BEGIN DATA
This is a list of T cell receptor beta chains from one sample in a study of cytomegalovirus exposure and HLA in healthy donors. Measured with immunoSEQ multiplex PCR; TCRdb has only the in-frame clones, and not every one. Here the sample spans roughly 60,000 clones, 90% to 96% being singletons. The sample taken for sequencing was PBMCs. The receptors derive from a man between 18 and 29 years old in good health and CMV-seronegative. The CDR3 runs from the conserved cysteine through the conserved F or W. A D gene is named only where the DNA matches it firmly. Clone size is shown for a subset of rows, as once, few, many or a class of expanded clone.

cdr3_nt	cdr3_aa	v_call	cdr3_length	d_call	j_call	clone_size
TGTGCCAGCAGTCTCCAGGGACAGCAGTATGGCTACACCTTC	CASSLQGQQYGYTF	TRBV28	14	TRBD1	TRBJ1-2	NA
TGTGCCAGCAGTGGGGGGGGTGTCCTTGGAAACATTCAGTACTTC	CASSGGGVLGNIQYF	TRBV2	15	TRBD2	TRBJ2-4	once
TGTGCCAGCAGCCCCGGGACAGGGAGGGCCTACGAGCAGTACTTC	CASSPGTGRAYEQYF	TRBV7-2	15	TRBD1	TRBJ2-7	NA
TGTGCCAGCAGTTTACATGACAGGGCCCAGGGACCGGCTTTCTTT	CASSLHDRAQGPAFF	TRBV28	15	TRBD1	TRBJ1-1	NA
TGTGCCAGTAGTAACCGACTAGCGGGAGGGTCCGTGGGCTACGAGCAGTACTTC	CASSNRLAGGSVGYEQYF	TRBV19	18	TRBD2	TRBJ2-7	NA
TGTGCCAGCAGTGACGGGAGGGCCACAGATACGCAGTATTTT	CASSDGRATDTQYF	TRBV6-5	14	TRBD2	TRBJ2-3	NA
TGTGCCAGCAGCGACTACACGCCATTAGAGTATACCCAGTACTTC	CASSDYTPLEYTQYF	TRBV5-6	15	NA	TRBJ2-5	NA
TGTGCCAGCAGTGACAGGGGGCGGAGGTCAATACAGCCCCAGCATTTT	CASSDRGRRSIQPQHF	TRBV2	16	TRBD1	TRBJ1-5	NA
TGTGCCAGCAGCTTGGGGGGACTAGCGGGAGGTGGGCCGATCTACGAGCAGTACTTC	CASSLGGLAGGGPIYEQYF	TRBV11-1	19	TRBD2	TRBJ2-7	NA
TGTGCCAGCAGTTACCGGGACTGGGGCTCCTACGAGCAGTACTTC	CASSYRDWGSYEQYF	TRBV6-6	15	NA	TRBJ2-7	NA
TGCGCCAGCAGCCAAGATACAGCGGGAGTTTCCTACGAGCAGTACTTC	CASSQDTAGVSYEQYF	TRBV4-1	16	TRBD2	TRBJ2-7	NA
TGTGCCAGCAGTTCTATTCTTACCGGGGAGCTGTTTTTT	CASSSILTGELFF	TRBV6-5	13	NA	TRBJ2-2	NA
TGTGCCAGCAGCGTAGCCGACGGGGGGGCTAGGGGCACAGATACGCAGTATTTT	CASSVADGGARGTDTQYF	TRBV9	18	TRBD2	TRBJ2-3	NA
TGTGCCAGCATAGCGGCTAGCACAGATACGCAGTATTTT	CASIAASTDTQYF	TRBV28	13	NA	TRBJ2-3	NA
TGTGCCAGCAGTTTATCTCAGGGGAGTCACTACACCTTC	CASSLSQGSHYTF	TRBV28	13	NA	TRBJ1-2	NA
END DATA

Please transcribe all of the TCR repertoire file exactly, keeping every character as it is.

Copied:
This is a list of T cell receptor beta chains from one sample in a study of cytomegalovirus exposure and HLA in healthy donors. Measured with immunoSEQ multiplex PCR; TCRdb has only the in-frame clones, and not every one. Here the sample spans roughly 60,000 clones, 90% to 96% being singletons. The sample taken for sequencing was PBMCs. The receptors derive from a man between 18 and 29 years old in good health and CMV-seronegative. The CDR3 runs from the conserved cysteine through the conserved F or W. A D gene is named only where the DNA matches it firmly. Clone size is shown for a subset of rows, as once, few, many or a class of expanded clone.

cdr3_nt	cdr3_aa	v_call	cdr3_length	d_call	j_call	clone_size
TGTGCCAGCAGTCTCCAGGGACAGCAGTATGGCTACACCTTC	CASSLQGQQYGYTF	TRBV28	14	TRBD1	TRBJ1-2	NA
TGTGCCAGCAGTGGGGGGGGTGTCCTTGGAAACATTCAGTACTTC	CASSGGGVLGNIQYF	TRBV2	15	TRBD2	TRBJ2-4	once
TGTGCCAGCAGCCCCGGGACAGGGAGGGCCTACGAGCAGTACTTC	CASSPGTGRAYEQYF	TRBV7-2	15	TRBD1	TRBJ2-7	NA
TGTGCCAGCAGTTTACATGACAGGGCCCAGGGACCGGCTTTCTTT	CASSLHDRAQGPAFF	TRBV28	15	TRBD1	TRBJ1-1	NA
TGTGCCAGTAGTAACCGACTAGCGGGAGGGTCCGTGGGCTACGAGCAGTACTTC	CASSNRLAGGSVGYEQYF	TRBV19	18	TRBD2	TRBJ2-7	NA
TGTGCCAGCAGTGACGGGAGGGCCACAGATACGCAGTATTTT	CASSDGRATDTQYF	TRBV6-5	14	TRBD2	TRBJ2-3	NA
TGTGCCAGCAGCGACTACACGCCATTAGAGTATACCCAGTACTTC	CASSDYTPLEYTQYF	TRBV5-6	15	NA	TRBJ2-5	NA
TGTGCCAGCAGTGACAGGGGGCGGAGGTCAATACAGCCCCAGCATTTT	CASSDRGRRSIQPQHF	TRBV2	16	TRBD1	TRBJ1-5	NA
TGTGCCAGCAGCTTGGGGGGACTAGCGGGAGGTGGGCCGATCTACGAGCAGTACTTC	CASSLGGLAGGGPIYEQYF	TRBV11-1	19	TRBD2	TRBJ2-7	NA
TGTGCCAGCAGTTACCGGGACTGGGGCTCCTACGAGCAGTACTTC	CASSYRDWGSYEQYF	TRBV6-6	15	NA	TRBJ2-7	NA
TGCGCCAGCAGCCAAGATACAGCGGGAGTTTCCTACGAGCAGTACTTC	CASSQDTAGVSYEQYF	TRBV4-1	16	TRBD2	TRBJ2-7	NA
TGTGCCAGCAGTTCTATTCTTACCGGGGAGCTGTTTTTT	CASSSILTGELFF	TRBV6-5	13	NA	TRBJ2-2	NA
TGTGCCAGCAGCGTAGCCGACGGGGGGGCTAGGGGCACAGATACGCAGTATTTT	CASSVADGGARGTDTQYF	TRBV9	18	TRBD2	TRBJ2-3	NA
TGTGCCAGCATAGCGGCTAGCACAGATACGCAGTATTTT	CASIAASTDTQYF	TRBV28	13	NA	TRBJ2-3	NA
TGTGCCAGCAGTTTATCTCAGGGGAGTCACTACACCTTC	CASSLSQGSHYTF	TRBV28	13	NA	TRBJ1-2	NA